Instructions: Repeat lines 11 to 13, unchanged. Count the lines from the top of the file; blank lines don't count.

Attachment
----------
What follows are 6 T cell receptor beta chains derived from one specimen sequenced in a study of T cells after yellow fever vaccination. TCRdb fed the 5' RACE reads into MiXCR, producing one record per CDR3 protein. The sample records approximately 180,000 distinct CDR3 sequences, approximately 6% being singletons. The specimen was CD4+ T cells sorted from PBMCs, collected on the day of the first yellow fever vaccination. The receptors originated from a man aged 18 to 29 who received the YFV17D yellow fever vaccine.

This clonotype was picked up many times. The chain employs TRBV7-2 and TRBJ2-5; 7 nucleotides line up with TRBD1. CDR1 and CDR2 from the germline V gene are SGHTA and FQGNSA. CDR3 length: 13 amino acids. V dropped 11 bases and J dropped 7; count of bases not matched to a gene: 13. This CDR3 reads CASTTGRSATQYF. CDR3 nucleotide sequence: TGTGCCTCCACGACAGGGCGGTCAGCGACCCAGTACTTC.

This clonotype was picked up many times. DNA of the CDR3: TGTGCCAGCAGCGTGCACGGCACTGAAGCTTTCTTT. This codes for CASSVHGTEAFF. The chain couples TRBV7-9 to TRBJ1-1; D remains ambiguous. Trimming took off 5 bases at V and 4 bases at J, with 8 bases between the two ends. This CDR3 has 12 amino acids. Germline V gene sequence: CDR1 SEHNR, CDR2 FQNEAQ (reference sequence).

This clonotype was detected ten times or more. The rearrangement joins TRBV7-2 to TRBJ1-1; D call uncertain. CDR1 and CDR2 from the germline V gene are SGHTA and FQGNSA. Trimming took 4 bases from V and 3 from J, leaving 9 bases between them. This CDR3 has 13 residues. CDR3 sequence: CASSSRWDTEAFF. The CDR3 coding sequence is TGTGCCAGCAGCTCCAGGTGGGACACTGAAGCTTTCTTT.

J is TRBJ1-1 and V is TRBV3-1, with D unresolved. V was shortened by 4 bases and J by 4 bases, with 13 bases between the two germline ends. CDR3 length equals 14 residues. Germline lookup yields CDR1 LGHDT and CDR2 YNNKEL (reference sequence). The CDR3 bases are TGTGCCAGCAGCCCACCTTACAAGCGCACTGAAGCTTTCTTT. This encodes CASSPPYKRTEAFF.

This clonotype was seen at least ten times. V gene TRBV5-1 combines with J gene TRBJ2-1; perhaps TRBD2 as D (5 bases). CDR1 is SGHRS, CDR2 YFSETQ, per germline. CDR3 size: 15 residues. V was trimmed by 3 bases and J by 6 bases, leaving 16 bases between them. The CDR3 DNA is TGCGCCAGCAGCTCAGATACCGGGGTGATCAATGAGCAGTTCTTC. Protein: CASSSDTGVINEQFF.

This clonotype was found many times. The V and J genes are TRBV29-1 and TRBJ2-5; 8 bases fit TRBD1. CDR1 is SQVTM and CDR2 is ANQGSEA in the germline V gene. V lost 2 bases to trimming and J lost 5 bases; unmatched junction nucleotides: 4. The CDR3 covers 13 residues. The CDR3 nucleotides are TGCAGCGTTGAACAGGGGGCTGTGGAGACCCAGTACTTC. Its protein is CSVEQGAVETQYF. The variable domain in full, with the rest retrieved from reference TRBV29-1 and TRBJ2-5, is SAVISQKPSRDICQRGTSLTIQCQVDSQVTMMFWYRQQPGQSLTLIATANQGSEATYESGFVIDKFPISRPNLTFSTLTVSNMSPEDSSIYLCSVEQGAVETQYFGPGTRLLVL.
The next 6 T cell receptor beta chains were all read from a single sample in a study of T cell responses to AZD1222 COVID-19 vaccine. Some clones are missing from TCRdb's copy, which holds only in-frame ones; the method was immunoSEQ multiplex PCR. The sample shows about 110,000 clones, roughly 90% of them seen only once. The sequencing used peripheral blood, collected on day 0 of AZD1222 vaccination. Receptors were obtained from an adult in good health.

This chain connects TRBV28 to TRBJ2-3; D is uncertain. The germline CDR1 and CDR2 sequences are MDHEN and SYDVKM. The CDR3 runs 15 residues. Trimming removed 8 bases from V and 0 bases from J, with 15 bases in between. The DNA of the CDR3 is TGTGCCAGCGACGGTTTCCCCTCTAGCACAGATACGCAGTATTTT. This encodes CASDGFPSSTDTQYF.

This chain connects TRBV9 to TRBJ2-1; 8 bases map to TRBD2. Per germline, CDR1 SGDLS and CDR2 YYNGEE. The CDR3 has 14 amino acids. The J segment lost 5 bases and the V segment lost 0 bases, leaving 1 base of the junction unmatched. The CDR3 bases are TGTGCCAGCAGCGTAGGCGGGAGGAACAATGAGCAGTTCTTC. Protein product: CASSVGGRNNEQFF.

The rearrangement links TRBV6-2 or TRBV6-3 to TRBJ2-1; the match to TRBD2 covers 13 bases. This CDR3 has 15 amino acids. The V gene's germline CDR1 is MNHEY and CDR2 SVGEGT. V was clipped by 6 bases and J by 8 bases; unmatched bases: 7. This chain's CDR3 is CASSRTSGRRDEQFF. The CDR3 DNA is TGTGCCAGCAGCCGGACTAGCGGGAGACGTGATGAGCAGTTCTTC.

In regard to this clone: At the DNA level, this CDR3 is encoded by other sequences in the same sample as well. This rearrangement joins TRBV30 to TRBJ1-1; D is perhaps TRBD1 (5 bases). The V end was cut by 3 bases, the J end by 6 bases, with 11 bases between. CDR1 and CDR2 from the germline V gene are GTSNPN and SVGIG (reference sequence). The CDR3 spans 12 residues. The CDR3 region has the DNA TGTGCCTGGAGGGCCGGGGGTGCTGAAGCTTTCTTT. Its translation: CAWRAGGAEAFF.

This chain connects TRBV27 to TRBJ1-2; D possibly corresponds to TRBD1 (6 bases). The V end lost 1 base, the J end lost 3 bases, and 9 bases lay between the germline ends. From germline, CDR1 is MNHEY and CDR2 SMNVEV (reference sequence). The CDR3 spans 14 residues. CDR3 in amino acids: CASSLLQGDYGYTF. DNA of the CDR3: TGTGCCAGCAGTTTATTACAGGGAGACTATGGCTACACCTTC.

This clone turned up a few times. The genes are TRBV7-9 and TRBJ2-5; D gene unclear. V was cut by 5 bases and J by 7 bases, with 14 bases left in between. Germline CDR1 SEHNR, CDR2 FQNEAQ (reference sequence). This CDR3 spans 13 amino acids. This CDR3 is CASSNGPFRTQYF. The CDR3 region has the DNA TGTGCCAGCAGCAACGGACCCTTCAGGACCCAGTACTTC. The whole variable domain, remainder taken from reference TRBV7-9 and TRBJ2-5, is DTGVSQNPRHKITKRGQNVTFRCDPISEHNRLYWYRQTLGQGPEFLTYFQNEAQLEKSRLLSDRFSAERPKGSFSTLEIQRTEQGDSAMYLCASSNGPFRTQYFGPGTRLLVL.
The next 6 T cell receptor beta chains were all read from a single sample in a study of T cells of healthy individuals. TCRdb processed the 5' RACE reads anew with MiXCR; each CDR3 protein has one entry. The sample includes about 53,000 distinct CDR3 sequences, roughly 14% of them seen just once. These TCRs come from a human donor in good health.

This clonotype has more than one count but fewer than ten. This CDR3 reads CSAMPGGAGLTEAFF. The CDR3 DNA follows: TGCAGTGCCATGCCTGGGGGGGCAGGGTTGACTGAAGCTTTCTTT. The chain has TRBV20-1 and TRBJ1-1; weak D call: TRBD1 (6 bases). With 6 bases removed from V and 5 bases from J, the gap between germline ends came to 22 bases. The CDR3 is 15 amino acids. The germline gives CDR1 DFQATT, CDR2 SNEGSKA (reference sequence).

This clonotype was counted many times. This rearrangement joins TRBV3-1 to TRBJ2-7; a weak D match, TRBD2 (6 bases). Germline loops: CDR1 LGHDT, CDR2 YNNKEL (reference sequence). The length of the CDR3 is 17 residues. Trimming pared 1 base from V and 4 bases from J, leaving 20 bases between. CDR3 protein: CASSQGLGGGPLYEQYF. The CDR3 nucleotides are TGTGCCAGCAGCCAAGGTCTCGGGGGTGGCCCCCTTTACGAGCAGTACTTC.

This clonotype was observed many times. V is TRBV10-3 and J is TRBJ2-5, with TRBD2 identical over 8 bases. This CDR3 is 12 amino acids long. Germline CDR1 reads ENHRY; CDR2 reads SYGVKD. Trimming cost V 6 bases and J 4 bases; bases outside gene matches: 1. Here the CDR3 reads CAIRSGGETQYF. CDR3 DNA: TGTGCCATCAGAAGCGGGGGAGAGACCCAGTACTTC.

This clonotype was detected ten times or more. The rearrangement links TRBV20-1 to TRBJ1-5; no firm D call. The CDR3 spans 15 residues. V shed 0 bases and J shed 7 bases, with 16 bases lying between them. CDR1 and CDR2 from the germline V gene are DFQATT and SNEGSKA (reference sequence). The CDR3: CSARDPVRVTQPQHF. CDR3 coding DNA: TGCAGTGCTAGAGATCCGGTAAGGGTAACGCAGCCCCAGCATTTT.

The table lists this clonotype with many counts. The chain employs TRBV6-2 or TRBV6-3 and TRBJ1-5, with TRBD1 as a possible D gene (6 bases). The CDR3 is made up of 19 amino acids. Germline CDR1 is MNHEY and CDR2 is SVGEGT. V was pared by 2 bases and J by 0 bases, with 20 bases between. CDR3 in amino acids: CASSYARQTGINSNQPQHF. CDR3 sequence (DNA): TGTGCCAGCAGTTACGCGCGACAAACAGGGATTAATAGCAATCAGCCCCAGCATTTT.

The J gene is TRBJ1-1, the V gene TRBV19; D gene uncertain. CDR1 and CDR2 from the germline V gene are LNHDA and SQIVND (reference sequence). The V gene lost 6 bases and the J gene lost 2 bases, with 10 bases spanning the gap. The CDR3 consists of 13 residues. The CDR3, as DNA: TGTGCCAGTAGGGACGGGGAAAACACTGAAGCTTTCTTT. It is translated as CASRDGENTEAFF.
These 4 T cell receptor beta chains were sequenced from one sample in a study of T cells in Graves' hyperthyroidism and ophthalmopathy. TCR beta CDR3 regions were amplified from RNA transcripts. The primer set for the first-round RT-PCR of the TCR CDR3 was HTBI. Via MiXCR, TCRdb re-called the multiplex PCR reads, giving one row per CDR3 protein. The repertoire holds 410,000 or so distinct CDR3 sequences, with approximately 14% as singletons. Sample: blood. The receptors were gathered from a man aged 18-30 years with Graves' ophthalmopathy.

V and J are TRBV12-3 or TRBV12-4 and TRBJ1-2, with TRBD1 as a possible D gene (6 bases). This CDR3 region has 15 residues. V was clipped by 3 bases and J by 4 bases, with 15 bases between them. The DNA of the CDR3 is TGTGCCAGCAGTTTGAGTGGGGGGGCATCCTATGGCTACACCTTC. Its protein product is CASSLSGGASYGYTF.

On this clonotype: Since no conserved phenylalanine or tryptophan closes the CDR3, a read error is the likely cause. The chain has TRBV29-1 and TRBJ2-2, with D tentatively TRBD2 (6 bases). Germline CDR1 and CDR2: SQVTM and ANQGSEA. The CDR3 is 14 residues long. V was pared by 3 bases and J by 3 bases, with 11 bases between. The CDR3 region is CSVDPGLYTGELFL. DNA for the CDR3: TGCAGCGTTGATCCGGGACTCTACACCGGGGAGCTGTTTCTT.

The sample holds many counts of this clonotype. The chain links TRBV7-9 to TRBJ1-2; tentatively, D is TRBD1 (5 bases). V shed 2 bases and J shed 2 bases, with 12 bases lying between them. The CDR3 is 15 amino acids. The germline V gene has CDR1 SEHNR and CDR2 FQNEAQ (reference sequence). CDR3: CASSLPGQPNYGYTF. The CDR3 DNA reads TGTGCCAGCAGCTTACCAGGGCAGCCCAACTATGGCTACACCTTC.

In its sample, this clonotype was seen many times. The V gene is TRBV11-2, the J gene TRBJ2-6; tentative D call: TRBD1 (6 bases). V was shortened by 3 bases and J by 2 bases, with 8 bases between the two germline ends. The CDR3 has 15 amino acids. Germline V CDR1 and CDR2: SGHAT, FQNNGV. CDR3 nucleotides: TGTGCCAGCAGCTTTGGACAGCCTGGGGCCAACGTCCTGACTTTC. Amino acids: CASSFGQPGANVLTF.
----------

The rearrangement links TRBV6-2 or TRBV6-3 to TRBJ2-1; the match to TRBD2 covers 13 bases. This CDR3 has 15 amino acids. The V gene's germline CDR1 is MNHEY and CDR2 SVGEGT. V was clipped by 6 bases and J by 8 bases; unmatched bases: 7. This chain's CDR3 is CASSRTSGRRDEQFF. The CDR3 DNA is TGTGCCAGCAGCCGGACTAGCGGGAGACGTGATGAGCAGTTCTTC.

In regard to this clone: At the DNA level, this CDR3 is encoded by other sequences in the same sample as well. This rearrangement joins TRBV30 to TRBJ1-1; D is perhaps TRBD1 (5 bases). The V end was cut by 3 bases, the J end by 6 bases, with 11 bases between. CDR1 and CDR2 from the germline V gene are GTSNPN and SVGIG (reference sequence). The CDR3 spans 12 residues. The CDR3 region has the DNA TGTGCCTGGAGGGCCGGGGGTGCTGAAGCTTTCTTT. Its translation: CAWRAGGAEAFF.

This chain connects TRBV27 to TRBJ1-2; D possibly corresponds to TRBD1 (6 bases). The V end lost 1 base, the J end lost 3 bases, and 9 bases lay between the germline ends. From germline, CDR1 is MNHEY and CDR2 SMNVEV (reference sequence). The CDR3 spans 14 residues. CDR3 in amino acids: CASSLLQGDYGYTF. DNA of the CDR3: TGTGCCAGCAGTTTATTACAGGGAGACTATGGCTACACCTTC.